Article – Katherine Wilson published

Here’s the article Christina Höfferer and I wrote back in May for the Italian Insider. Shortly after we had handed our  Katherine Wilson Interview to the editor, Christina noticed that another similar article had been published some days later instead. A colleague had done a book review of Only in Naples by Katherine Wilson and the paper decided to publish it before ours. How could an editor commission two of the seemingly same pieces? At first glance, it did indeed seem awkward, but then I realized that the fellow journalist had really just done  an insightful book review full of praise.

On the other hand, our article was an in-house interview with the author. Although they could seem like the same thing, they were completely different. After asking the editor about the incident, he clarified that he chose the book review as a first publication to initially introduce readers to the book and capture public interest, while he was saving the interview for a slightly later date to give audiences a behind the scenes look at the person who wrote the book. Tricks of the trade.

In the end, a while has passed but the article has finally been printed. Apparently, the paper’s editor decided not the publish an online version but feature it  for the June print issue due out tomorrow in newsstands around the capital. Attached, is the link: Insider45.lowres.

For those who have trouble with the link, please see the article as it was published.

 

Katherine Wilson Talks to the Italian Insider

by Florence Brock and Christina Hoefferer

 

Italian Insider – The translation of your title can be interpreted in two ways in Italian: literally or as a derogatory remark about Naples (depending on the intonation applied). Was it your intention to play with the title and leave the reader in doubt about how you feel?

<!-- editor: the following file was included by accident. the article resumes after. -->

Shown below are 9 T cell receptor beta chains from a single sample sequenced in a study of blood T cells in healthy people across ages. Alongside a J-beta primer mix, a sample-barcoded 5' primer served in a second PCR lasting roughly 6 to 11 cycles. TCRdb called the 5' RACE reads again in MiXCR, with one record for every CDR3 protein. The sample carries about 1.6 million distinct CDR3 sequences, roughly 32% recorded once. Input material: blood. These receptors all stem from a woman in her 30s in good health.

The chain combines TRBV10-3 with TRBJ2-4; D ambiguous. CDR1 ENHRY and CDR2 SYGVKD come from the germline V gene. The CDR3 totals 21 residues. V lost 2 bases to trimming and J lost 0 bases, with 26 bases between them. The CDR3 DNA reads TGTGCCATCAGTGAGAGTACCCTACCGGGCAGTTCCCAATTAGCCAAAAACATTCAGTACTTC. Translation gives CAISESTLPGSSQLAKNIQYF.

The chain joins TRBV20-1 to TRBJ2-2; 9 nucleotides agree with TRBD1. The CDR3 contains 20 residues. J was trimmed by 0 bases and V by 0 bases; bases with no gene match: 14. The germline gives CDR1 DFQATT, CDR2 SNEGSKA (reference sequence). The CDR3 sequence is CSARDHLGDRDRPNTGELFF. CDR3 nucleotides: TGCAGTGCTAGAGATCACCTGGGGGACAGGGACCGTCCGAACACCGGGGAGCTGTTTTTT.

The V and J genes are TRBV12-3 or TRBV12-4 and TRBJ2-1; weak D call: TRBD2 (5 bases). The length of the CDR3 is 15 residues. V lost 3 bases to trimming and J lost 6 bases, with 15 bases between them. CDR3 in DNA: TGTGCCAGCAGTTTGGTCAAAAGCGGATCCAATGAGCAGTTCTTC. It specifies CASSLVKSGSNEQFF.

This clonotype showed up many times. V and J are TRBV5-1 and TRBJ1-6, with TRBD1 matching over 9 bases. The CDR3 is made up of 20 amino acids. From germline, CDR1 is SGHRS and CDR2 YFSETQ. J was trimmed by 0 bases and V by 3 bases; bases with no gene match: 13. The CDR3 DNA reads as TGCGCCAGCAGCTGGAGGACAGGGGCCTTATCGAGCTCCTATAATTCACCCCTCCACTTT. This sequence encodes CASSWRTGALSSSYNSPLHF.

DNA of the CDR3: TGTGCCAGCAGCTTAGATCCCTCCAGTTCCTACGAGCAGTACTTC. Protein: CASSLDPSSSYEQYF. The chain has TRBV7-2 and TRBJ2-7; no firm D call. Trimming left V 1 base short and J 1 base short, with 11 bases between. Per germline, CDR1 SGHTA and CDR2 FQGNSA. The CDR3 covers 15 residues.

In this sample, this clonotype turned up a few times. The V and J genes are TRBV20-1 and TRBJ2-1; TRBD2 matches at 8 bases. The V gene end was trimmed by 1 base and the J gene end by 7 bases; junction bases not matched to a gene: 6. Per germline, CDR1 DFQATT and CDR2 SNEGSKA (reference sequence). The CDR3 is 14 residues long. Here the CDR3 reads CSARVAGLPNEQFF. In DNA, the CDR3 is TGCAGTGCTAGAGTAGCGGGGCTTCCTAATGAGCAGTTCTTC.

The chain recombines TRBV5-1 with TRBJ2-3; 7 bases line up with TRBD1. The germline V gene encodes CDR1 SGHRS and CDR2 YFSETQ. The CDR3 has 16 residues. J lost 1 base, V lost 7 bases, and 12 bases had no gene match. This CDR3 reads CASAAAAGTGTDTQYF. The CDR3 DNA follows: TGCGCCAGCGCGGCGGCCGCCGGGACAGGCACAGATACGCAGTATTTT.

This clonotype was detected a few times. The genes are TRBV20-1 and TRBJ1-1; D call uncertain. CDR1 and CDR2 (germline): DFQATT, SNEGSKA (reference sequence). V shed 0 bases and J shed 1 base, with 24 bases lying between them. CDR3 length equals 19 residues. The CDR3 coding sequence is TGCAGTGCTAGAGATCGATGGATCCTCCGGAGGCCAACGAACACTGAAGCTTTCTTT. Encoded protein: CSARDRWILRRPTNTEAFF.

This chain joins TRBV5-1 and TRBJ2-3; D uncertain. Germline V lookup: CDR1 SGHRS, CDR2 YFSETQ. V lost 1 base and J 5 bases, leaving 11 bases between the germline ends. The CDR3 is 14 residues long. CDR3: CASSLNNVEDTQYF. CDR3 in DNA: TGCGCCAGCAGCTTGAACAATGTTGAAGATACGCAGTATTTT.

Katherine Wilson – Personally, I interpret ‘Only in Naples’ in the sense that only in Naples you can find that particular magic, those colors and the chaos, but in a positive way. There is a sort of surprising humanity in Neapolitan people. That’s a very interesting question though because, for the Italian edition, they said: “Whatever we put in the title, we cannot write the word Naples because no one will buy the book.” Naples for Italians conjures up images of Camorra, corruption, dirt and disorganization. For me, it has mostly, if not exclusively, positive connotations.

 

Italian Insider – How did you find the title?

 

Katherine Wilson – The book was first called “The Mother-in-law Cure” because so much of it was about my mother-in-law. Then, various publishing houses I presented it to said the word mother-in-law conjured up negative connotations. Nobody was going to buy the book and yet I had really written a book about Naples and about my mother-in-law. Both do have negative connotations, but I like to think that it is a positive book. With “Only In Naples” as the title and “Lessons in Food and Famiglia from my Italian Mother-in-law” as the subtitle, I think we captured what the book is about. The Italian title will be Sale, Cuore, Amore.

 

Italian Insider – Your experience has been wonderful, but everyone suffers when they change. How have you suffered?

 

Katherine Wilson – I have missed my girlfriends, my sister and my cousins a lot. The female solidarity you get with women of your own culture has always been important to me and that’s something I have not found as easily here in Italy. We Americans are terrible in our directness. Sharing inner conflicts, struggles and fears is a part of getting to know someone. In Italy, always having to worry about ‘fare una bella figura’ (being appropriate and not looking bad in the eyes of others) is hard. I found myself spilling my personal stuff and when someone would say: “Oh, veramente, interessante…” I remember thinking: over shared!

 

Italian Insider – But you made friends with your mother-in-law. How did that come about?